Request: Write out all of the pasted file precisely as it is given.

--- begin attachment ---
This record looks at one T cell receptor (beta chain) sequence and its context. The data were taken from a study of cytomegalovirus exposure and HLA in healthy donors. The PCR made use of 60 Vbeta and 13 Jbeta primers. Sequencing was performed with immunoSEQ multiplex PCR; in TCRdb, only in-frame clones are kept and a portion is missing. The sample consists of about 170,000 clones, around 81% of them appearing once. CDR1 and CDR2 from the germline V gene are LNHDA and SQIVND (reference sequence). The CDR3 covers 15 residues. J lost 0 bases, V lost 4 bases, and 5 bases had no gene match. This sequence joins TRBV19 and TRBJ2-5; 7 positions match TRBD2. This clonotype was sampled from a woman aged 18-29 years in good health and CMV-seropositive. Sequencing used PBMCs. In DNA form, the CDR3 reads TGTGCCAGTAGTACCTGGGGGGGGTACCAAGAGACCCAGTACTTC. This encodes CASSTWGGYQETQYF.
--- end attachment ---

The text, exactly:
This record looks at one T cell receptor (beta chain) sequence and its context. The data were taken from a study of cytomegalovirus exposure and HLA in healthy donors. The PCR made use of 60 Vbeta and 13 Jbeta primers. Sequencing was performed with immunoSEQ multiplex PCR; in TCRdb, only in-frame clones are kept and a portion is missing. The sample consists of about 170,000 clones, around 81% of them appearing once. CDR1 and CDR2 from the germline V gene are LNHDA and SQIVND (reference sequence). The CDR3 covers 15 residues. J lost 0 bases, V lost 4 bases, and 5 bases had no gene match. This sequence joins TRBV19 and TRBJ2-5; 7 positions match TRBD2. This clonotype was sampled from a woman aged 18-29 years in good health and CMV-seropositive. Sequencing used PBMCs. In DNA form, the CDR3 reads TGTGCCAGTAGTACCTGGGGGGGGTACCAAGAGACCCAGTACTTC. This encodes CASSTWGGYQETQYF.